So, how would you describe the fabric around the model’s neck pictured above? To many (myself included), it’s a scarf. To some, a bandana or a kerchief. Depending on your location and knowledge of fashion, there are several terms reserved for what is typically referred to as a scarf. If you search for the term “scarf” instead of “bandana,” you could be left with empty search results. This is because not every customer is an expert in the language of navigating a product catalog, and the relevant system at play shouldn’t expect them to be.

While diversity in language has allowed for rich, accurate eCommerce product descriptions, it has also created a problem for retailers: confusing, unclear product taxonomies that often feel beyond control.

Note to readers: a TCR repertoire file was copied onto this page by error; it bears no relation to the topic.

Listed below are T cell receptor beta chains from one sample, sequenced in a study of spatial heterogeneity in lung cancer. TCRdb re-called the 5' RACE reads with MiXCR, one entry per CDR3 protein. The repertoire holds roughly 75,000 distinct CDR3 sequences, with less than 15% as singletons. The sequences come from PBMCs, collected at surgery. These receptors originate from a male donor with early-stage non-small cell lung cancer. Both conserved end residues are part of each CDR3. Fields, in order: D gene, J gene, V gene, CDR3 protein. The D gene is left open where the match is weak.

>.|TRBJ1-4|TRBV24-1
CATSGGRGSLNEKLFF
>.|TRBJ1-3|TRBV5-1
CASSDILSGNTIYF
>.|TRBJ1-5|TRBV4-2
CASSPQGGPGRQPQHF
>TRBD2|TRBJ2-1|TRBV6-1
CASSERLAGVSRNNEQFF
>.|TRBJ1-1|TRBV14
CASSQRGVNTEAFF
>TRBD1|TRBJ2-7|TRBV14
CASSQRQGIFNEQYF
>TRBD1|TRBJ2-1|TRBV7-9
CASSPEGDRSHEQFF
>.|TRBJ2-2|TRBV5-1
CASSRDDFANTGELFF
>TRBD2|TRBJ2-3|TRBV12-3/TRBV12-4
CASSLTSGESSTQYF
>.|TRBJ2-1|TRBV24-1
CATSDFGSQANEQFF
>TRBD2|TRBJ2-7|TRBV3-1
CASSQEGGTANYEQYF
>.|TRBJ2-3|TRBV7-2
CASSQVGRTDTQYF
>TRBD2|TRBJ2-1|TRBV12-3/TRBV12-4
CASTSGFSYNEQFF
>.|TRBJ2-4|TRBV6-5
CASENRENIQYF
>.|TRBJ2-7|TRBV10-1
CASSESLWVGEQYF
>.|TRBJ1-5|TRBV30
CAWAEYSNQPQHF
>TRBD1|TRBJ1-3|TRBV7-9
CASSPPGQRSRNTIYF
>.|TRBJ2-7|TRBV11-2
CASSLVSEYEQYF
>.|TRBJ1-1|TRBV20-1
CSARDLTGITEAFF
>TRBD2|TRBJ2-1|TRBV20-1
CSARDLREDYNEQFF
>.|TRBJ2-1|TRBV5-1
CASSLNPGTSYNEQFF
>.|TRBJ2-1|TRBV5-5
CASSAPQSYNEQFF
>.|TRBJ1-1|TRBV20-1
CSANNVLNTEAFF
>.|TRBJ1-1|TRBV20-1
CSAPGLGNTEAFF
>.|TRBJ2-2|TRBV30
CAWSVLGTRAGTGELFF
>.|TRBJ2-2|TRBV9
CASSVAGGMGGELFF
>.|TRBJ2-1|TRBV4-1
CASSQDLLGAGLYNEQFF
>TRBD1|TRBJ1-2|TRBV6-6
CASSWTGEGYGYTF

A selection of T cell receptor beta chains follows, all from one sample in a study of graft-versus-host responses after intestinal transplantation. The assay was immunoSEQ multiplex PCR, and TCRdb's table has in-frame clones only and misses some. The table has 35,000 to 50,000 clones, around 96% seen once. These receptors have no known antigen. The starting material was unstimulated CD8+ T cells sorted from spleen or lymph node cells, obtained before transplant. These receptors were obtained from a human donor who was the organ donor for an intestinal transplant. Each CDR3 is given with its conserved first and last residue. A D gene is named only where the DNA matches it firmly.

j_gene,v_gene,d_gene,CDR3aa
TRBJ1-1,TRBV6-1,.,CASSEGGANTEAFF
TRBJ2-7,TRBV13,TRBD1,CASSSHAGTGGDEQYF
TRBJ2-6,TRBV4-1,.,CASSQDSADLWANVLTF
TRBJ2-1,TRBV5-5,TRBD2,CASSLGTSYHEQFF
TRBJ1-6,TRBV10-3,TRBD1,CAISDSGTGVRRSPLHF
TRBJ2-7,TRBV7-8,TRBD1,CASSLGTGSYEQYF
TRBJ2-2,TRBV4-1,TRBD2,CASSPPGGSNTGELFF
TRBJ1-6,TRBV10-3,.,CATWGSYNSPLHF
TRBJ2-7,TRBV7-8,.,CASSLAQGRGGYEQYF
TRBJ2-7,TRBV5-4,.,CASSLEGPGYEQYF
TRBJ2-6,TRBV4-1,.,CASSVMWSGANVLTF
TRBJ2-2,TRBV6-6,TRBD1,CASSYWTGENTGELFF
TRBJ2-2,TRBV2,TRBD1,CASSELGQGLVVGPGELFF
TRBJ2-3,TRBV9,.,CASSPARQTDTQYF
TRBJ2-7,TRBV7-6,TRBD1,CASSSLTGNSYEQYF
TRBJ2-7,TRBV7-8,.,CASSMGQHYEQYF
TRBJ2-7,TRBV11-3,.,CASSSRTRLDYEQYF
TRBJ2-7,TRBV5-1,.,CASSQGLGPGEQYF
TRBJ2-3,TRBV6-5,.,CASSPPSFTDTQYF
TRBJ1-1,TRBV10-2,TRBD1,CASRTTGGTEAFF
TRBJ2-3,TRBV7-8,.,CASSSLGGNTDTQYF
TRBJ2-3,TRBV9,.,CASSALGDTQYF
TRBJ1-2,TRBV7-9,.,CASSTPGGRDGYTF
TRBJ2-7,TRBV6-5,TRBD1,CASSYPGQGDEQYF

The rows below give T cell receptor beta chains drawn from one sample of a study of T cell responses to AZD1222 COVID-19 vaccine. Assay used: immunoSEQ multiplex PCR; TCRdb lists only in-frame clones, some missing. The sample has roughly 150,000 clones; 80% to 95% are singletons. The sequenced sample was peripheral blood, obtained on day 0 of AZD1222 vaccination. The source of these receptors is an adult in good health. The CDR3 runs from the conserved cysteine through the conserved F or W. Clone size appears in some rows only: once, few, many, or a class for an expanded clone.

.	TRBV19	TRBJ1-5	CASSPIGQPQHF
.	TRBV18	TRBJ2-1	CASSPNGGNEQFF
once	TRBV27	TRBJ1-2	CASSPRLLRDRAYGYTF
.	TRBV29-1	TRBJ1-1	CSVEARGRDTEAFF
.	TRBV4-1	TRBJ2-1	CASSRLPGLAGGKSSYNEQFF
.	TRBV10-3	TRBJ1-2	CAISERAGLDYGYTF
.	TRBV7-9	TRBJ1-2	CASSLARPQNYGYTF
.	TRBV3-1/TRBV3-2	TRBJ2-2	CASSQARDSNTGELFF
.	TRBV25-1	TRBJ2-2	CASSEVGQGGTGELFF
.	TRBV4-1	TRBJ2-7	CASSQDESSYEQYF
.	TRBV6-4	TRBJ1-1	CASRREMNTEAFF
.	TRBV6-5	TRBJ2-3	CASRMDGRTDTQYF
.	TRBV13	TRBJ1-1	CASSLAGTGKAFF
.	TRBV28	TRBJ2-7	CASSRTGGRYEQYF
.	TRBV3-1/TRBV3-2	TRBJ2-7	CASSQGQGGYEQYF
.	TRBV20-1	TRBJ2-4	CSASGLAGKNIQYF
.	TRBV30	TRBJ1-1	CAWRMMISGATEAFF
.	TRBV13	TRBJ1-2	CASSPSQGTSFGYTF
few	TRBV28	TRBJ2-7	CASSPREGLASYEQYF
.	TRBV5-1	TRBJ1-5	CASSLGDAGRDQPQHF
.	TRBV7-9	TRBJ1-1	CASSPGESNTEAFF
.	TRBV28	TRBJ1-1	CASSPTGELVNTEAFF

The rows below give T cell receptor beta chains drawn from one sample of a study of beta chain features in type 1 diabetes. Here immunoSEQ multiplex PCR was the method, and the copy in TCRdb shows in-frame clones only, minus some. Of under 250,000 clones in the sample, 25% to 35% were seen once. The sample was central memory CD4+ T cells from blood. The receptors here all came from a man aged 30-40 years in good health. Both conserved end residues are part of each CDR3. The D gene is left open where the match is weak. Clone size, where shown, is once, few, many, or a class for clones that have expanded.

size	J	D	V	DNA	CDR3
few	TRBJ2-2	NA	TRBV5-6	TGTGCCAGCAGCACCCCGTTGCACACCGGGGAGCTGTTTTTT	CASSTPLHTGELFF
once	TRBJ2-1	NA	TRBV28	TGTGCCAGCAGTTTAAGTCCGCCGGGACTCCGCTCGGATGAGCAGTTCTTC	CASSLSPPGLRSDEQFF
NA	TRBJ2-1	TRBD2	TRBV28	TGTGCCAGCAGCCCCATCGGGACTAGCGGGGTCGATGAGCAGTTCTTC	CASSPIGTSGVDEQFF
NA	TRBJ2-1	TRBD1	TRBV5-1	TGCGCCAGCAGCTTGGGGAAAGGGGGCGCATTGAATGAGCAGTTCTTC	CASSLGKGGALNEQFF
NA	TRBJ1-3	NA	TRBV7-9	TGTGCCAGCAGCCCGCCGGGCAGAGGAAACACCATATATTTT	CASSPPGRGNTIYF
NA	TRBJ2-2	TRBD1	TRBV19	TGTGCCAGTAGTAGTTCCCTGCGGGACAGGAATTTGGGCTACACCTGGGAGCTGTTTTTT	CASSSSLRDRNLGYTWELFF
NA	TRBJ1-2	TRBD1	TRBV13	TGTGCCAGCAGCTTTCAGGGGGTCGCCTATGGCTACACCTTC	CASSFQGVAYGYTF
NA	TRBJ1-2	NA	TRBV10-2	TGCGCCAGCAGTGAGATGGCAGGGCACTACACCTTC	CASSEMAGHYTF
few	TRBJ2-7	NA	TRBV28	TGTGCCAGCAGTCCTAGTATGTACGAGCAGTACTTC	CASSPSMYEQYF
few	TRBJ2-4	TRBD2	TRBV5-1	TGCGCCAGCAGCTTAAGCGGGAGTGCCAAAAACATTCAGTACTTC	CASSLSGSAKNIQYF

Enriching your product feed with product attributes



Pomelo utilizes enriched data in descriptions to highlight look and feel


The most common way to manage product taxonomies is through a data feed. After identifying a product within a category, you can add additional data fields to further distinguish the product from others within the same category. These distinguishing factors are called product attributes.

Loading your data with attributes helps improve its overall quality, which in turn boosts customer satisfaction. According to a study by Deloitte, product quality and shopping experience account for two of the top six factors driving shopper loyalty.

The challenge for retailers today, however, is what exactly constitutes great value, as shoppers view and respond to product attributes differently.

This is where product taxonomies come in. By providing more detail about given products, retailers can ensure their shoppers easily find and purchase the products that best fit their needs. When product catalogs are supercharged with the language your customers use, a fundamental shift in your online shopping experience occurs.